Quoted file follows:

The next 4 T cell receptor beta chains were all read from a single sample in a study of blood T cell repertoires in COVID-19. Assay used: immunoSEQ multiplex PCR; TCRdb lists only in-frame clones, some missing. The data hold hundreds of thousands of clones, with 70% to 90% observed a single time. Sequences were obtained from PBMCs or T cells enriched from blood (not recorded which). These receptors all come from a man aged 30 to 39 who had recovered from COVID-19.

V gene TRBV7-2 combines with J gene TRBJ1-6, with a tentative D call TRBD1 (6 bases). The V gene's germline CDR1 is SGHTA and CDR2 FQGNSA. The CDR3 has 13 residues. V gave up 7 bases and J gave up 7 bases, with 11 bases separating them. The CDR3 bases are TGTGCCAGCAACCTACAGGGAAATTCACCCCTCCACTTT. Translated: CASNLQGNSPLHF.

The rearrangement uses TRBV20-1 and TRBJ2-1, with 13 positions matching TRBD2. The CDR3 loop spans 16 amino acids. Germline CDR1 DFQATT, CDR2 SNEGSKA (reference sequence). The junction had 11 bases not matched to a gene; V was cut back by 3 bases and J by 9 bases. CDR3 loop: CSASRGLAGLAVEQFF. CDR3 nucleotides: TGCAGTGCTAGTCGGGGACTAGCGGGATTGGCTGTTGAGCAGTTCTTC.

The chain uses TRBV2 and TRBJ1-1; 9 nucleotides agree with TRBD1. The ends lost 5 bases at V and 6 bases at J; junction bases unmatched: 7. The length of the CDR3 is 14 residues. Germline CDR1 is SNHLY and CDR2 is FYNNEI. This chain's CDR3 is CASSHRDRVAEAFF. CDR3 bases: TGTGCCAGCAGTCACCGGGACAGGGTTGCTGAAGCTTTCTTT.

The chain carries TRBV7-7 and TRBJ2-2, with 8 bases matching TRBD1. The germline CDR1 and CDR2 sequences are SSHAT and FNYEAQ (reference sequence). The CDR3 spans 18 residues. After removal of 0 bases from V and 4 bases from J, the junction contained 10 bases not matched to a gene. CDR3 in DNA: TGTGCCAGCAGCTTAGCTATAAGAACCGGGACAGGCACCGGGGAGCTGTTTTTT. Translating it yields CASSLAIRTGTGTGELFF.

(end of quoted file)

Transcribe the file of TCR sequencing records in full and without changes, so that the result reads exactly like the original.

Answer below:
The next 4 T cell receptor beta chains were all read from a single sample in a study of blood T cell repertoires in COVID-19. Assay used: immunoSEQ multiplex PCR; TCRdb lists only in-frame clones, some missing. The data hold hundreds of thousands of clones, with 70% to 90% observed a single time. Sequences were obtained from PBMCs or T cells enriched from blood (not recorded which). These receptors all come from a man aged 30 to 39 who had recovered from COVID-19.

V gene TRBV7-2 combines with J gene TRBJ1-6, with a tentative D call TRBD1 (6 bases). The V gene's germline CDR1 is SGHTA and CDR2 FQGNSA. The CDR3 has 13 residues. V gave up 7 bases and J gave up 7 bases, with 11 bases separating them. The CDR3 bases are TGTGCCAGCAACCTACAGGGAAATTCACCCCTCCACTTT. Translated: CASNLQGNSPLHF.

The rearrangement uses TRBV20-1 and TRBJ2-1, with 13 positions matching TRBD2. The CDR3 loop spans 16 amino acids. Germline CDR1 DFQATT, CDR2 SNEGSKA (reference sequence). The junction had 11 bases not matched to a gene; V was cut back by 3 bases and J by 9 bases. CDR3 loop: CSASRGLAGLAVEQFF. CDR3 nucleotides: TGCAGTGCTAGTCGGGGACTAGCGGGATTGGCTGTTGAGCAGTTCTTC.

The chain uses TRBV2 and TRBJ1-1; 9 nucleotides agree with TRBD1. The ends lost 5 bases at V and 6 bases at J; junction bases unmatched: 7. The length of the CDR3 is 14 residues. Germline CDR1 is SNHLY and CDR2 is FYNNEI. This chain's CDR3 is CASSHRDRVAEAFF. CDR3 bases: TGTGCCAGCAGTCACCGGGACAGGGTTGCTGAAGCTTTCTTT.

The chain carries TRBV7-7 and TRBJ2-2, with 8 bases matching TRBD1. The germline CDR1 and CDR2 sequences are SSHAT and FNYEAQ (reference sequence). The CDR3 spans 18 residues. After removal of 0 bases from V and 4 bases from J, the junction contained 10 bases not matched to a gene. CDR3 in DNA: TGTGCCAGCAGCTTAGCTATAAGAACCGGGACAGGCACCGGGGAGCTGTTTTTT. Translating it yields CASSLAIRTGTGTGELFF.